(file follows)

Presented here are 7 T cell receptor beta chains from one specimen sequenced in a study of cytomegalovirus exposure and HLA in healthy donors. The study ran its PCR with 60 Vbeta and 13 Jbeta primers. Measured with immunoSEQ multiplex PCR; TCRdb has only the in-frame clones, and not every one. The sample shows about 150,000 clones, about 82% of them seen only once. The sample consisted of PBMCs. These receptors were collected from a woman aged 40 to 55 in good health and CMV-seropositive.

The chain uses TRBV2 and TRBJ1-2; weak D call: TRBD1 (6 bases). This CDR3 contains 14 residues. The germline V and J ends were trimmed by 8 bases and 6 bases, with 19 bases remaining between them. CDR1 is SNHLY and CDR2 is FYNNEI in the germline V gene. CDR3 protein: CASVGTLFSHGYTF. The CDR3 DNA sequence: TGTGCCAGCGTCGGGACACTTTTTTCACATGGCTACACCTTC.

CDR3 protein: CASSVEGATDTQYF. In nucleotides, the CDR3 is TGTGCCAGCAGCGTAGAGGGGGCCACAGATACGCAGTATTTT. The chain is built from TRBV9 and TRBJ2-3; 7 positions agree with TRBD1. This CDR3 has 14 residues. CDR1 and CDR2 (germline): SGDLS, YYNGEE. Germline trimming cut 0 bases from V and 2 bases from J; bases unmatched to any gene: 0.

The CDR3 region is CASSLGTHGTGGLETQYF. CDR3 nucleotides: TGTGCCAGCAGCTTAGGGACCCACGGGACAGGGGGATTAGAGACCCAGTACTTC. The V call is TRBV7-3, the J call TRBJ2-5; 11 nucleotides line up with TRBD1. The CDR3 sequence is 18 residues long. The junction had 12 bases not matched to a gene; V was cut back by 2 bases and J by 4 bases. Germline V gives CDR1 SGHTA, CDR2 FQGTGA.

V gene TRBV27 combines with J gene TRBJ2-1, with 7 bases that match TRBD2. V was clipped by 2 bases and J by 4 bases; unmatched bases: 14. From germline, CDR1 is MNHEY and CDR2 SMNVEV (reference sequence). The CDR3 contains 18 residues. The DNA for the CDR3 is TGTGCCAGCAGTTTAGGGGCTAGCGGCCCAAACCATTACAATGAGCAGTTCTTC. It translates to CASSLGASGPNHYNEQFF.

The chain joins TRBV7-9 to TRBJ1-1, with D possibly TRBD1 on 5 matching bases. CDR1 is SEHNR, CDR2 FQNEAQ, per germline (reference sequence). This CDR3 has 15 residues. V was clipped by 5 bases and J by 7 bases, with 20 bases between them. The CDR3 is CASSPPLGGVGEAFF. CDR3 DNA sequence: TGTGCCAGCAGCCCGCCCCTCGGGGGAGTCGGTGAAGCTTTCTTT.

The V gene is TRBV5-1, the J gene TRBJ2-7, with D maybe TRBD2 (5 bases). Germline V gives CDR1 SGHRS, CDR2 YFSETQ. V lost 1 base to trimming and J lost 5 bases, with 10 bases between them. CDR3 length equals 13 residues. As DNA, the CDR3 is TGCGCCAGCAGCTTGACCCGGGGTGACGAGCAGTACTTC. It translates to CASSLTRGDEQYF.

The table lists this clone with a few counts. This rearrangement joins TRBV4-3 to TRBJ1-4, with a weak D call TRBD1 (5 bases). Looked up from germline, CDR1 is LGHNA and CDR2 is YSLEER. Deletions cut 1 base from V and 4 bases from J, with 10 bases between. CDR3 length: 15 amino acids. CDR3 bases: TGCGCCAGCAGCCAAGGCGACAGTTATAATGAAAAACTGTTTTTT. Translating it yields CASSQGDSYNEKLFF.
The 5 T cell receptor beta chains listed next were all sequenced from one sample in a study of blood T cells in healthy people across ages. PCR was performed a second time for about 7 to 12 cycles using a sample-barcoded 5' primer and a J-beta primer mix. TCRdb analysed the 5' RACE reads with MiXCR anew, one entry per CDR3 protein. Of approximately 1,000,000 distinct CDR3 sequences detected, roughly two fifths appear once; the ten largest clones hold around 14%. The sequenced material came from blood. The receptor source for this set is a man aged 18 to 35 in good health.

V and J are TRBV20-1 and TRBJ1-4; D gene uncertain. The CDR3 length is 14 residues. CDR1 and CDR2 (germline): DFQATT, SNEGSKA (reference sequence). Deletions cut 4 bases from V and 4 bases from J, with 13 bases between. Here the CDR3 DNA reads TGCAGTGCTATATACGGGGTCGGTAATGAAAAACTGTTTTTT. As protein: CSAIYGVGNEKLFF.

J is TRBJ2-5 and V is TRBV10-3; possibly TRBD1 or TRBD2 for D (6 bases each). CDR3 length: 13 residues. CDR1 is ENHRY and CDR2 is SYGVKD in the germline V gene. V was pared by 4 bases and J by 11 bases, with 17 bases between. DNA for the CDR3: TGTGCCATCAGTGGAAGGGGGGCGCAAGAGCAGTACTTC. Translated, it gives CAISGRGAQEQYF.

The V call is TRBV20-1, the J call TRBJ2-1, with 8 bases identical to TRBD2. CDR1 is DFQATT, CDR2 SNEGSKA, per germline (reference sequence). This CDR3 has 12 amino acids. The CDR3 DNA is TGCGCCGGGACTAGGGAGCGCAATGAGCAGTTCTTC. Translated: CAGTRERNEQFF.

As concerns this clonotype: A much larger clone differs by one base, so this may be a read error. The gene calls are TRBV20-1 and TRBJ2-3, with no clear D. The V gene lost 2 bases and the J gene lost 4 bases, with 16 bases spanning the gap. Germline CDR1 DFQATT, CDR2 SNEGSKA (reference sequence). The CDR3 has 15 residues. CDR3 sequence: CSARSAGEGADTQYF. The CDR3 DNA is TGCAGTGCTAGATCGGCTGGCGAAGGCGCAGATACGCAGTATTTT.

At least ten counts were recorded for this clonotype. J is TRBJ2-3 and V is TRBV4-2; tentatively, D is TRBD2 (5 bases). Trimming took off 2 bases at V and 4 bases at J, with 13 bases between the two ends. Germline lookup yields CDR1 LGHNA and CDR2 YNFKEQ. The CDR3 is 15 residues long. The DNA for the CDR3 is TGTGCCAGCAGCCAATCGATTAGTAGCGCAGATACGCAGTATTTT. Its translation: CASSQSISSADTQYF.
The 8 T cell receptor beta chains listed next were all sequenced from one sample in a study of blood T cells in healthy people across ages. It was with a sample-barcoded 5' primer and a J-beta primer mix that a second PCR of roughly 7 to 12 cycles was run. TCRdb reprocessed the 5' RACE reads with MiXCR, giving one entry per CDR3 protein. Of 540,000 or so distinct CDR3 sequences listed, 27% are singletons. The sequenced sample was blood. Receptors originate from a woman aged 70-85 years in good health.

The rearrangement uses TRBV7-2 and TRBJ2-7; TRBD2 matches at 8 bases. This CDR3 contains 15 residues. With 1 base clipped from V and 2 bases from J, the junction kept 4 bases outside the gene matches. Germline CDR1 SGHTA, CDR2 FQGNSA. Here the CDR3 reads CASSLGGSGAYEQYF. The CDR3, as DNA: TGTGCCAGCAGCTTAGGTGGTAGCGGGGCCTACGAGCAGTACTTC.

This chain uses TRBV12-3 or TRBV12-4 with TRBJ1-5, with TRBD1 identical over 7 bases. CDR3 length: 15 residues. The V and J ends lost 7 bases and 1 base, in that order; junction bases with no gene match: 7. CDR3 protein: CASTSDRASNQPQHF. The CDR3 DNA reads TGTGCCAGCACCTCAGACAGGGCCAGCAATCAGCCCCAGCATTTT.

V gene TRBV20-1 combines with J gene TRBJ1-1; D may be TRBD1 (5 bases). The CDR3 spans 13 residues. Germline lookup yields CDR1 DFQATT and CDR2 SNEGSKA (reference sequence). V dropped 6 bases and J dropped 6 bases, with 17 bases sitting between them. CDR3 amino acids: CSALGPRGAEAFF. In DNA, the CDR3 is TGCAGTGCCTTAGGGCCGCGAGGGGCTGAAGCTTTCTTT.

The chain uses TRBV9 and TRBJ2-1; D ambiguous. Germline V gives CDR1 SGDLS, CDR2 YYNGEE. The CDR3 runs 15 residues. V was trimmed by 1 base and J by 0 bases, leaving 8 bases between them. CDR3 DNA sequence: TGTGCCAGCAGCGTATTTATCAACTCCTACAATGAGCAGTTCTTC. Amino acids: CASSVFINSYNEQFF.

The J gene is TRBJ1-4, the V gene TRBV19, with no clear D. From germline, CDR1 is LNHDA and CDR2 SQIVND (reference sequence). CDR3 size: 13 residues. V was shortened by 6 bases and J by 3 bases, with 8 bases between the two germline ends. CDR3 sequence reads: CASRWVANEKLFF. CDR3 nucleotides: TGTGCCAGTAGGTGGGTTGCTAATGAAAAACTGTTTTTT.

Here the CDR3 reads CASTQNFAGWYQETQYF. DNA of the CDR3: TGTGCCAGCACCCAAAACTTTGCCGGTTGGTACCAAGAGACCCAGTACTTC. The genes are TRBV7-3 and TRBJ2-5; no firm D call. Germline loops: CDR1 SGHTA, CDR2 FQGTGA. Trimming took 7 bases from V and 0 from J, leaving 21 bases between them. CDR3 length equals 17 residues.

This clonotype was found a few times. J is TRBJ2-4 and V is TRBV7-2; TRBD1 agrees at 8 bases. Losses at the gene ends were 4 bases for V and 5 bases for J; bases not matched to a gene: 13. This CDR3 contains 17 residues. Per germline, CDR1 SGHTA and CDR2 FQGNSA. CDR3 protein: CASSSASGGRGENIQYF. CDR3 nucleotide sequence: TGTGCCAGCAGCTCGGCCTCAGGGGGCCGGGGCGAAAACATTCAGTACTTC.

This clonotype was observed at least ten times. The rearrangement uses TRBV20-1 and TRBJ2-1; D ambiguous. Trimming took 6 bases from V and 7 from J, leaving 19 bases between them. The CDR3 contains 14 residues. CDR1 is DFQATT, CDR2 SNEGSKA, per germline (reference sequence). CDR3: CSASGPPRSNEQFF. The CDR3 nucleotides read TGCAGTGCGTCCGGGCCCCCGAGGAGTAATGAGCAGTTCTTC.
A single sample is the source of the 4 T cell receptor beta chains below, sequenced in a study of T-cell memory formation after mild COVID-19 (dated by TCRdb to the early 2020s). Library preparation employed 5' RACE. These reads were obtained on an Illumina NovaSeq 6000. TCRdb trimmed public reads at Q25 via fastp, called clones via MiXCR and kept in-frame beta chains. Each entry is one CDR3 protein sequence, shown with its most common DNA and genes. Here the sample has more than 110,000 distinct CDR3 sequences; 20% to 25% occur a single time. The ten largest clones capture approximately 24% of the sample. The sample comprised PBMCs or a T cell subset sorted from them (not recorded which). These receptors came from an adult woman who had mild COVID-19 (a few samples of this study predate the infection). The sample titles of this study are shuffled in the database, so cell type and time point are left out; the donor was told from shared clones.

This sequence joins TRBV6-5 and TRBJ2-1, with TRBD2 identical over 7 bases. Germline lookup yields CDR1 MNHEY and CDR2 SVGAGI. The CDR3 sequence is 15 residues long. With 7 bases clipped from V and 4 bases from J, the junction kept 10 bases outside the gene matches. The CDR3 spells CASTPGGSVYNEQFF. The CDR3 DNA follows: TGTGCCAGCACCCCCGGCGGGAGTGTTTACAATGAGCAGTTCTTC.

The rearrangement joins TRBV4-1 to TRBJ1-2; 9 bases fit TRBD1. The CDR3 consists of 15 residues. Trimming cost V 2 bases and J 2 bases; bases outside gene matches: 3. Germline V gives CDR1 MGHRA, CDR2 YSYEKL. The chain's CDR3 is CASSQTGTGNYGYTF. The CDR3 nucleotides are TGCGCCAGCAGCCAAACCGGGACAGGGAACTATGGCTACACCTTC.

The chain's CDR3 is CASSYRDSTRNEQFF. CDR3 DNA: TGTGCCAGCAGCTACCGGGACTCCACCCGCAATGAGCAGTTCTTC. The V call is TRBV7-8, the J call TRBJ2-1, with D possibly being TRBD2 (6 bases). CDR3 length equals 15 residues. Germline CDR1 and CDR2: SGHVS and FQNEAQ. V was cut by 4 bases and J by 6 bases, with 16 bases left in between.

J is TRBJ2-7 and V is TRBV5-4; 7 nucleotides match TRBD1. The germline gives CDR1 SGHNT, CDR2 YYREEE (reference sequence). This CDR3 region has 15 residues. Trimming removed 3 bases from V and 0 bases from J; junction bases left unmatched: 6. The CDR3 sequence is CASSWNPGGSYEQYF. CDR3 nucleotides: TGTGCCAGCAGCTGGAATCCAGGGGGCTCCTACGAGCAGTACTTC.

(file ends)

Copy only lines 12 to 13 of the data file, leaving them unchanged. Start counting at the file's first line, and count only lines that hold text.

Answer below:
The V call is TRBV20-1, the J call TRBJ2-1, with 8 bases identical to TRBD2. CDR1 is DFQATT, CDR2 SNEGSKA, per germline (reference sequence). This CDR3 has 12 amino acids. The CDR3 DNA is TGCGCCGGGACTAGGGAGCGCAATGAGCAGTTCTTC. Translated: CAGTRERNEQFF.

As concerns this clonotype: A much larger clone differs by one base, so this may be a read error. The gene calls are TRBV20-1 and TRBJ2-3, with no clear D. The V gene lost 2 bases and the J gene lost 4 bases, with 16 bases spanning the gap. Germline CDR1 DFQATT, CDR2 SNEGSKA (reference sequence). The CDR3 has 15 residues. CDR3 sequence: CSARSAGEGADTQYF. The CDR3 DNA is TGCAGTGCTAGATCGGCTGGCGAAGGCGCAGATACGCAGTATTTT.